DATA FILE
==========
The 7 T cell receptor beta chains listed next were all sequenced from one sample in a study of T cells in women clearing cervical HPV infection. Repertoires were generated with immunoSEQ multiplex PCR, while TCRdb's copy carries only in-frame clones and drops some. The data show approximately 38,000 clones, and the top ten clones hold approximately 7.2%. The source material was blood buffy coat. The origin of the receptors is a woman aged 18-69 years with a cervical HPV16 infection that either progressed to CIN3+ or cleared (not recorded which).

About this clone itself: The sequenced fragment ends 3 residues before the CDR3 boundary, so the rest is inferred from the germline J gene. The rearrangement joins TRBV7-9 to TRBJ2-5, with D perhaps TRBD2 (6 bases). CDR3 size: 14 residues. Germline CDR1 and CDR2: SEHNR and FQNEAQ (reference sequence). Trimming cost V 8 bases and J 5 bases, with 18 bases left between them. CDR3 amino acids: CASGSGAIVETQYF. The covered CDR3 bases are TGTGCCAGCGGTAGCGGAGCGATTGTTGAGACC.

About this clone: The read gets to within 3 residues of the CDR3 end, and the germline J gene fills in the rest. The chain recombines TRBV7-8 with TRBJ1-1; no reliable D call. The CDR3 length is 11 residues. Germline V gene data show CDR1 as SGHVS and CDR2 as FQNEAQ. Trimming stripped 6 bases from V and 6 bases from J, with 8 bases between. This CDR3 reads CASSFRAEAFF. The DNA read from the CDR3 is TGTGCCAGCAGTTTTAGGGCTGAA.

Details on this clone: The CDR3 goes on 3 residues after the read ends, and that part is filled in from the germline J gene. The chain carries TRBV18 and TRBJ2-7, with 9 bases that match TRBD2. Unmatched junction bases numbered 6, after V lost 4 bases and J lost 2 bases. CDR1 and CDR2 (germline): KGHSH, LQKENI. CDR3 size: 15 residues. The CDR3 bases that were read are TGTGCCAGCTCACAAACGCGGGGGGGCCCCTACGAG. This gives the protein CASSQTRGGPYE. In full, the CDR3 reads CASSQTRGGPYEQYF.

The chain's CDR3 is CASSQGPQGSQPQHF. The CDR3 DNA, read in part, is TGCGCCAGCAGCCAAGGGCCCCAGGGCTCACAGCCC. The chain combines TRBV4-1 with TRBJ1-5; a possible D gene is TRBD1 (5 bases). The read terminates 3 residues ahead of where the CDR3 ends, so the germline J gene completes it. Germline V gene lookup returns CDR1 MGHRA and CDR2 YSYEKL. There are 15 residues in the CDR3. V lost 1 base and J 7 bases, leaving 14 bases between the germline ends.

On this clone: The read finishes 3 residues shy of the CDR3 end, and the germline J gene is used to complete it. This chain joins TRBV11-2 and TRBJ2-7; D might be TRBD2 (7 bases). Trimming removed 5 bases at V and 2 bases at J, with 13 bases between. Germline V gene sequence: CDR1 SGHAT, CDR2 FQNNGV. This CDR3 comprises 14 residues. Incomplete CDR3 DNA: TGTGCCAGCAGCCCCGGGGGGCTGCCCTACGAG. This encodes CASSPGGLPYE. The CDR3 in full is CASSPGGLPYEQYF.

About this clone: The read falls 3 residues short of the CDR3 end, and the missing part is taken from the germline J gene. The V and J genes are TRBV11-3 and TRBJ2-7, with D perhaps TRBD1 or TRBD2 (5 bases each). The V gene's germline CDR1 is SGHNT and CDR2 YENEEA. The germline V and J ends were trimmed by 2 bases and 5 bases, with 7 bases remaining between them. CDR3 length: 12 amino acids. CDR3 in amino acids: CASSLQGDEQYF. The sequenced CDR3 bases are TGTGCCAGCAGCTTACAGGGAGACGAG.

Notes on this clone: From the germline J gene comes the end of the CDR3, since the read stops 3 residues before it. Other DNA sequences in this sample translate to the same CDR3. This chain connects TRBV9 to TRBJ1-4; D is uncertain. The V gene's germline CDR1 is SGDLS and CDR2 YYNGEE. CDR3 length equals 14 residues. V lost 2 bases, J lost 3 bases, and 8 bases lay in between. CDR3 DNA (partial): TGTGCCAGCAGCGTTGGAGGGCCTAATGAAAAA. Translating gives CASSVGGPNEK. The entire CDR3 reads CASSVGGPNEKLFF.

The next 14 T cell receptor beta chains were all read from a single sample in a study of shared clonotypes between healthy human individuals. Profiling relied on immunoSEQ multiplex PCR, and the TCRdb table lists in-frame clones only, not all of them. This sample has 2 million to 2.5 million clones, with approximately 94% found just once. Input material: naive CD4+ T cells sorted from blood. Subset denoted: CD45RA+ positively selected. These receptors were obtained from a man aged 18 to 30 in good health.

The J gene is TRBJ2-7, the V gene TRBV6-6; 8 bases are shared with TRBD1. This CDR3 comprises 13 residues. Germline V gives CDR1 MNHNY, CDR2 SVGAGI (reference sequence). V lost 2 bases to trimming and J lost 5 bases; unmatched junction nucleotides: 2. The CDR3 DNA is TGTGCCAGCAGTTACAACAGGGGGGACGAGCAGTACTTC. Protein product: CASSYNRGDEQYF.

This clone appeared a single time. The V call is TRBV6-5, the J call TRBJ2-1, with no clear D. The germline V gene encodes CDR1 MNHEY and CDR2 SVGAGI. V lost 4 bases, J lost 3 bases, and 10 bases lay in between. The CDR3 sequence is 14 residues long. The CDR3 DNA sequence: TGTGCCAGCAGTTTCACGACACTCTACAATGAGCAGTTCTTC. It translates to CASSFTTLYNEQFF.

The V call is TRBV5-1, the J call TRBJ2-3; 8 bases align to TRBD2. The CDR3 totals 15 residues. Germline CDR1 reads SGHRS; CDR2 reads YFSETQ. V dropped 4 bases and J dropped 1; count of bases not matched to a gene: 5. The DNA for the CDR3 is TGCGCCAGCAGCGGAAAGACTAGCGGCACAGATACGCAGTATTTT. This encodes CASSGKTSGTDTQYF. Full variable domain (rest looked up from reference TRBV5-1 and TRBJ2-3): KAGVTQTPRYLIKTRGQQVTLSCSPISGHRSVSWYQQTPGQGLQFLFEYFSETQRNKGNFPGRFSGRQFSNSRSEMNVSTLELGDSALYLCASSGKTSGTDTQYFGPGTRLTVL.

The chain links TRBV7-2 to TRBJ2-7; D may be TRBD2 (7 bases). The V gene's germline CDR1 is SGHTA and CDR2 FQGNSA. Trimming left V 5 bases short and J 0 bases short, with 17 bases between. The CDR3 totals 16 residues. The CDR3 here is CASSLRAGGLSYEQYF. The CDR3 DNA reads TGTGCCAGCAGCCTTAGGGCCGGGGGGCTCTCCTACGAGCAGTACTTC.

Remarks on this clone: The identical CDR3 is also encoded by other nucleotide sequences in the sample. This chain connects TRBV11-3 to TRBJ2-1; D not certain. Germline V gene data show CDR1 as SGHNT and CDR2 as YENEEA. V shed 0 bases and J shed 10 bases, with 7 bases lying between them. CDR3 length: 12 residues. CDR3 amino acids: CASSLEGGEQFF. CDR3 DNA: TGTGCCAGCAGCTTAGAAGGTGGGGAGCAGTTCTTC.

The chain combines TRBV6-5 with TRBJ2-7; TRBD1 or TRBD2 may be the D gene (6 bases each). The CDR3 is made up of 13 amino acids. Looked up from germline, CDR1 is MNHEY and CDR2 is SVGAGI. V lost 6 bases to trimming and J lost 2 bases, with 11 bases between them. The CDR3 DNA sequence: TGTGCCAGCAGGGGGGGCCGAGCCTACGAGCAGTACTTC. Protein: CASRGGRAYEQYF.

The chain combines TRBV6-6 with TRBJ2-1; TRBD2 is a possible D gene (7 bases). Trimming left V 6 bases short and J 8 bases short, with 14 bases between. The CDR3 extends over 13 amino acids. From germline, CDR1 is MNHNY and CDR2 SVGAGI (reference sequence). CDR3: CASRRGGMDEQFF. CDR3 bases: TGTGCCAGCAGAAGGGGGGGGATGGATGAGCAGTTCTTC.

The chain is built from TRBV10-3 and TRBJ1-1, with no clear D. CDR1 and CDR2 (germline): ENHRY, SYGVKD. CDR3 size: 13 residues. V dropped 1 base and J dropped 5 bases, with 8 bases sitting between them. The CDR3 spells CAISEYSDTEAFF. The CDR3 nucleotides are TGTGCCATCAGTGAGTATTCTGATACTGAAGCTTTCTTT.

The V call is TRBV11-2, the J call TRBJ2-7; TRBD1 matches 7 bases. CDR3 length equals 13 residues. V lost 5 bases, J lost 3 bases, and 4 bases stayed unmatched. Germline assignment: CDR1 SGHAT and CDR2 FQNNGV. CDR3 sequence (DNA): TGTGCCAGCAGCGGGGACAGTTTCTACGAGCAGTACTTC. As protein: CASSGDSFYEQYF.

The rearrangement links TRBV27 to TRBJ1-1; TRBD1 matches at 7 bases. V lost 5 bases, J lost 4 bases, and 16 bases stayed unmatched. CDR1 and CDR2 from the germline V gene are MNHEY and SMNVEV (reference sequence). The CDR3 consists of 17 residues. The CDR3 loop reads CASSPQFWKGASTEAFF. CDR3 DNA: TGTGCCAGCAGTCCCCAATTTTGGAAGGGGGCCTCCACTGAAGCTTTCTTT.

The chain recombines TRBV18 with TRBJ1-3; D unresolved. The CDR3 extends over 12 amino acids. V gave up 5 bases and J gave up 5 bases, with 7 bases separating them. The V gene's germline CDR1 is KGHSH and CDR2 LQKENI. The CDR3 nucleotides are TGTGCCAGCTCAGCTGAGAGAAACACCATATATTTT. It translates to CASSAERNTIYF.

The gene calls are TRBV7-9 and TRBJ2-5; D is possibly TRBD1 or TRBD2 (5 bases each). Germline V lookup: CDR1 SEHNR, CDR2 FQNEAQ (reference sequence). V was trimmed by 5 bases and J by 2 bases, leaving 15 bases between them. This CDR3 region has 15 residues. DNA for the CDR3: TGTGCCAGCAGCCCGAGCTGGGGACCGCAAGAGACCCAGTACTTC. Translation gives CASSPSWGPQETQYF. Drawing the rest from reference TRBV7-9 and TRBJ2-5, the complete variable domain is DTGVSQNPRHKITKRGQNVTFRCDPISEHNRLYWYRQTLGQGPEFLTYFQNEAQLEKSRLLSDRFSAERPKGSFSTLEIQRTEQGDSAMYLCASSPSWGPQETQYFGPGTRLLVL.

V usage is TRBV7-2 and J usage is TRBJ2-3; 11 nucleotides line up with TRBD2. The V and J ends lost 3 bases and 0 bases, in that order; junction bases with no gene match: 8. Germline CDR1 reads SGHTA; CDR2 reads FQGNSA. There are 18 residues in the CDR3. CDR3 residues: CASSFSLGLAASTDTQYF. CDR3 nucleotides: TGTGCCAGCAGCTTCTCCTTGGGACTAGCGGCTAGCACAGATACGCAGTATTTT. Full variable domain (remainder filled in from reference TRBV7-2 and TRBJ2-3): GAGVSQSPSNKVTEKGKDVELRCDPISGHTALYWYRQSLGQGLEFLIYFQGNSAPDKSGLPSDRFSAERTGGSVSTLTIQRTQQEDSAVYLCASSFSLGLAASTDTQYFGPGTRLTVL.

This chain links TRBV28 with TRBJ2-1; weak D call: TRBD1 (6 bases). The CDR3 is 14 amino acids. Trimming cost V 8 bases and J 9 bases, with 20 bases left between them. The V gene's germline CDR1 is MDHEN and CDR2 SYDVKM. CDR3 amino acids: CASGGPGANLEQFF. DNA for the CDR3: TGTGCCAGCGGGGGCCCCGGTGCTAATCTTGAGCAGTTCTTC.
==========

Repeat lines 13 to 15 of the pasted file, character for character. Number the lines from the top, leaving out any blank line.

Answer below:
The chain links TRBV7-2 to TRBJ2-7; D may be TRBD2 (7 bases). The V gene's germline CDR1 is SGHTA and CDR2 FQGNSA. Trimming left V 5 bases short and J 0 bases short, with 17 bases between. The CDR3 totals 16 residues. The CDR3 here is CASSLRAGGLSYEQYF. The CDR3 DNA reads TGTGCCAGCAGCCTTAGGGCCGGGGGGCTCTCCTACGAGCAGTACTTC.

Remarks on this clone: The identical CDR3 is also encoded by other nucleotide sequences in the sample. This chain connects TRBV11-3 to TRBJ2-1; D not certain. Germline V gene data show CDR1 as SGHNT and CDR2 as YENEEA. V shed 0 bases and J shed 10 bases, with 7 bases lying between them. CDR3 length: 12 residues. CDR3 amino acids: CASSLEGGEQFF. CDR3 DNA: TGTGCCAGCAGCTTAGAAGGTGGGGAGCAGTTCTTC.

The chain combines TRBV6-5 with TRBJ2-7; TRBD1 or TRBD2 may be the D gene (6 bases each). The CDR3 is made up of 13 amino acids. Looked up from germline, CDR1 is MNHEY and CDR2 is SVGAGI. V lost 6 bases to trimming and J lost 2 bases, with 11 bases between them. The CDR3 DNA sequence: TGTGCCAGCAGGGGGGGCCGAGCCTACGAGCAGTACTTC. Protein: CASRGGRAYEQYF.